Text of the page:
OBJECTIVE. The objectives of this study were to propose the use of the cross-sectional area of paravertebral muscle (PMA) and the ratio of the PMA to the cross-sectional area of visceral fat (PVR) as new indexes of sarcopenia or sarcopenic obesity through comparison with existing indexes and to show the clinical associations of PMA and PVR with hypertension and diabetes. SUBJECTS AND METHODS. A total of 1270 participants (608 men and 662 women; mean [± SD] age, 63.57 ± 6.94 years) were recruited from a community-based population of elderly individuals. PMA and PVR were measured on single-slice abdominal CT images. Pearson correlation was used to evaluate the correlation of PMA and PVR with widely used imaging and muscle function indexes of sarcopenia and sarcopenic obesity. Tertile categories of PMA and PVR were evaluated to investigate associations with risks for hypertension and diabetes in men and women, by use of separate multivariable logistic regression models. RESULTS. PMA was correlated with the cross-sectional area of thigh muscle on CT, appendicular skeletal muscle mass (ASM) on dual-energy x-ray absorptiometry, height-adjusted ASM (calculated as ASM divided by the height in meters squared), and body mass index (BMI)–adjusted ASM (calculated as ASM divided by BMI) (p < .01). PMA was also correlated with hand grip strength and gait speeds (p < .01). PVR was correlated with height-adjusted ASM and BMI-adjusted ASM (p < .01). A high PVR significantly decreased the odds ratios for hypertension and diabetes in the unadjusted model and the model adjusted for age, smoking, and drinking status. The ratio of the cross-sectional area of thigh muscle to the cross-sectional area of visceral fat and the BMI-adjusted ASM produced results similar to those of PVR in terms of the odds ratios for hypertension and diabetes. CONCLUSION. Single-slice abdominal CT can supply PMA and visceral fat information together. PMA and PVR were found to be reliable indexes of sarcopenia and sarcopenic obesity. A high PVR was associated with low risks for hypertension and diabetes.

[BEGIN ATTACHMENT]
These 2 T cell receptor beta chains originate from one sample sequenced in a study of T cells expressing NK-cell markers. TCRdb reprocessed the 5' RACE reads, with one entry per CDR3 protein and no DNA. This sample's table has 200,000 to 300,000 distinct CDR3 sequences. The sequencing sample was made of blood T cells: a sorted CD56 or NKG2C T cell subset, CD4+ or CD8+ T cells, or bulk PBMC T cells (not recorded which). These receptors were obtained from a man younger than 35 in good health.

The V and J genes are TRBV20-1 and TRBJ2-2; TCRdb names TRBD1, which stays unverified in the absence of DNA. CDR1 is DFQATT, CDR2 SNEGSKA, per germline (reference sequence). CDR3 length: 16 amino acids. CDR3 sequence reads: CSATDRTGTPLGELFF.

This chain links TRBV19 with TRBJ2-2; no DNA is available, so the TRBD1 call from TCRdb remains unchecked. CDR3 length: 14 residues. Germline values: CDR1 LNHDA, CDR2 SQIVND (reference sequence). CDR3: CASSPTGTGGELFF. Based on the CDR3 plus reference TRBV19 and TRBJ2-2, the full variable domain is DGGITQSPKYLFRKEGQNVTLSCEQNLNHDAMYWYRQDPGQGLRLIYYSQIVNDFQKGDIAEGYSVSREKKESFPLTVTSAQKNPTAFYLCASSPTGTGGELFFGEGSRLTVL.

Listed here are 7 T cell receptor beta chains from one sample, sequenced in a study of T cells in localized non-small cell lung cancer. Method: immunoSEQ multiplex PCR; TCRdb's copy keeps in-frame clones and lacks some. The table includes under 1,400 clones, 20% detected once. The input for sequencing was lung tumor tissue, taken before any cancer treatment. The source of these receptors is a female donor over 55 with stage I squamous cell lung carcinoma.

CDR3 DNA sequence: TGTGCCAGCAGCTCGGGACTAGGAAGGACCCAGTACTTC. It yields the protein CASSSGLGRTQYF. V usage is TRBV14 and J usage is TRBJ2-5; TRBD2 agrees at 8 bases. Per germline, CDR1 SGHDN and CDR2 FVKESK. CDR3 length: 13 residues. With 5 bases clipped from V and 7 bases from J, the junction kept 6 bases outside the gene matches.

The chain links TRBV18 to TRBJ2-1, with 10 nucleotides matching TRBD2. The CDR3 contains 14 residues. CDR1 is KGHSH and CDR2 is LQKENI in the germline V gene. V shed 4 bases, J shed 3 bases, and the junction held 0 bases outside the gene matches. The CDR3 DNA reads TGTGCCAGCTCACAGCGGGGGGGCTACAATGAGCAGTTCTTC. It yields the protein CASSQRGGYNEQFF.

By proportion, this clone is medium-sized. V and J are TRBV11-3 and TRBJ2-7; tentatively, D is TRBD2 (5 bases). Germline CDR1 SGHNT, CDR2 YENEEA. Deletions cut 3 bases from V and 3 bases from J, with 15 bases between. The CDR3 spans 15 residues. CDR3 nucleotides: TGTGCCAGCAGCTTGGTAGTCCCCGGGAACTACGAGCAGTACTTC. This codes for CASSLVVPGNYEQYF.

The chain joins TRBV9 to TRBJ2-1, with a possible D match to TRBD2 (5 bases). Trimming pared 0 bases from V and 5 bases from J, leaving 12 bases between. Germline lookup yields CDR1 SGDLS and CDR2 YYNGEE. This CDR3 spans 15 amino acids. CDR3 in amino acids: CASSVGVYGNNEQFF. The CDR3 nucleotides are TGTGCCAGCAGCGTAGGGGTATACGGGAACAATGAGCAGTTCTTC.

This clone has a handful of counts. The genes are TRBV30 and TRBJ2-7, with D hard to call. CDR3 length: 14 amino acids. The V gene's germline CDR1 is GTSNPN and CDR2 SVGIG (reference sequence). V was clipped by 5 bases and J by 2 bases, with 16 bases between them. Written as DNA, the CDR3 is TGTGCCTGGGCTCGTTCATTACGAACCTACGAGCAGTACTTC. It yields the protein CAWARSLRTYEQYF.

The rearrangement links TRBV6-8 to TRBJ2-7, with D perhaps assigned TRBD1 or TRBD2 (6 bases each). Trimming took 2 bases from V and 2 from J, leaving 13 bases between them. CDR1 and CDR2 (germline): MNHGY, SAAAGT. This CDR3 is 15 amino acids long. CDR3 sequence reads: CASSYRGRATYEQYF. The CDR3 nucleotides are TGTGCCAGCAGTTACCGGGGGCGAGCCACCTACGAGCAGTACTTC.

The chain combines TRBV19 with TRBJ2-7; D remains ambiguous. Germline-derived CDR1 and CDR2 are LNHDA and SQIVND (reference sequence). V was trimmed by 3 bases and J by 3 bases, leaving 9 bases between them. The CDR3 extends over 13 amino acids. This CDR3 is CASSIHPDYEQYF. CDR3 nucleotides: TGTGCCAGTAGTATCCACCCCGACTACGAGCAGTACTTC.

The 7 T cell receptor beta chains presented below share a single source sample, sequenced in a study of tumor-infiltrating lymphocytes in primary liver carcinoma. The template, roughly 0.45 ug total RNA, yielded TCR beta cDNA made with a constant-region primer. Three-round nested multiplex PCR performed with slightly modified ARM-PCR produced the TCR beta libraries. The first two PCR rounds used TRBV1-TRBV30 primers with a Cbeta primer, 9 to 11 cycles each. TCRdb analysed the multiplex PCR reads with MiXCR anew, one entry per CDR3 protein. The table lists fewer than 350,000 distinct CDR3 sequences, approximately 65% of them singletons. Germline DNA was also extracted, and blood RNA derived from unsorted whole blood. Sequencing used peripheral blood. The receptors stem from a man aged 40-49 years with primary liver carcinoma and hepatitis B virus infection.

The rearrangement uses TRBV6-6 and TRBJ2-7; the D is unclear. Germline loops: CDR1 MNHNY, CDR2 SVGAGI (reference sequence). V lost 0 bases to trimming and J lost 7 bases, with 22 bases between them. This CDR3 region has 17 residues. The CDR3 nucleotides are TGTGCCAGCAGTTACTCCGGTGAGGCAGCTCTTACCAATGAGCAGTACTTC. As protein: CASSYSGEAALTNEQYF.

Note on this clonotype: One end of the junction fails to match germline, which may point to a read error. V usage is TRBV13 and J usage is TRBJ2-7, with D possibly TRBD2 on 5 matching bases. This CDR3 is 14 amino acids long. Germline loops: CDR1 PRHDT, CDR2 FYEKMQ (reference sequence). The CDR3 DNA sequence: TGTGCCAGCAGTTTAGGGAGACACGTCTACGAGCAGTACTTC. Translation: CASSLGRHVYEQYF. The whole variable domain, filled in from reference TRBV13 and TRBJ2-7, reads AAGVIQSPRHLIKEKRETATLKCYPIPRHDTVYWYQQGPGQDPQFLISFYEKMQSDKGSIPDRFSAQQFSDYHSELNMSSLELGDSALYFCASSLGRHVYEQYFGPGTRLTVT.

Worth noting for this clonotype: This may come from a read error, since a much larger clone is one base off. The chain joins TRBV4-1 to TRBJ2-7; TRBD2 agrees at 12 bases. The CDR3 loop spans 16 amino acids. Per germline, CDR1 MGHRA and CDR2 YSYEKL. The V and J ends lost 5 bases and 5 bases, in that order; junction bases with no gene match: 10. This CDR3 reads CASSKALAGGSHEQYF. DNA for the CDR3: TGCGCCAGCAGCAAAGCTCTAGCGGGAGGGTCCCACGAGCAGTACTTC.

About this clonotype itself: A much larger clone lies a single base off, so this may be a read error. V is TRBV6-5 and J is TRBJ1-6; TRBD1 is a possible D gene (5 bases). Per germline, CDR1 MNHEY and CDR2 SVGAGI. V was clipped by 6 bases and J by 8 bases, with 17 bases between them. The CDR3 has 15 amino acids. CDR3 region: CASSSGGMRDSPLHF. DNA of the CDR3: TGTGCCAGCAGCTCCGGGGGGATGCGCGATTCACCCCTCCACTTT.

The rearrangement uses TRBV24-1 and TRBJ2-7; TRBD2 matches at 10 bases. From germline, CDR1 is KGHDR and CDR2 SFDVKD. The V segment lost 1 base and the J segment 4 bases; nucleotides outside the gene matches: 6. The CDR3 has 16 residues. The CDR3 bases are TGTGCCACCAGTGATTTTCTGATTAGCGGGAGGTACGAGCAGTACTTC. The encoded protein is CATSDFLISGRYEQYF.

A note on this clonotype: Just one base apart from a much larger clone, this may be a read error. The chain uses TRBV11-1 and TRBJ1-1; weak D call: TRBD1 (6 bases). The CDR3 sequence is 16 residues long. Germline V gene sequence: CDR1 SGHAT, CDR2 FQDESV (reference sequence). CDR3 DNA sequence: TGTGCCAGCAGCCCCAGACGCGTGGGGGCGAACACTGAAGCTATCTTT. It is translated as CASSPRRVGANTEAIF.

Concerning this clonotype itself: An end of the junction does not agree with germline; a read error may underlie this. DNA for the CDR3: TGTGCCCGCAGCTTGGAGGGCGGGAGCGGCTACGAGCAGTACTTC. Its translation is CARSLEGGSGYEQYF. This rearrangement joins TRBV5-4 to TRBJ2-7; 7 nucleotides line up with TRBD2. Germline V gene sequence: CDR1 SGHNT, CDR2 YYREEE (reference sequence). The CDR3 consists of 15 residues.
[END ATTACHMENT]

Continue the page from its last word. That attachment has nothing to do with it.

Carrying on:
- Paravertebral muscle
- Visceral fat
ASJC Scopus subject areas
- Radiology Nuclear Medicine and imaging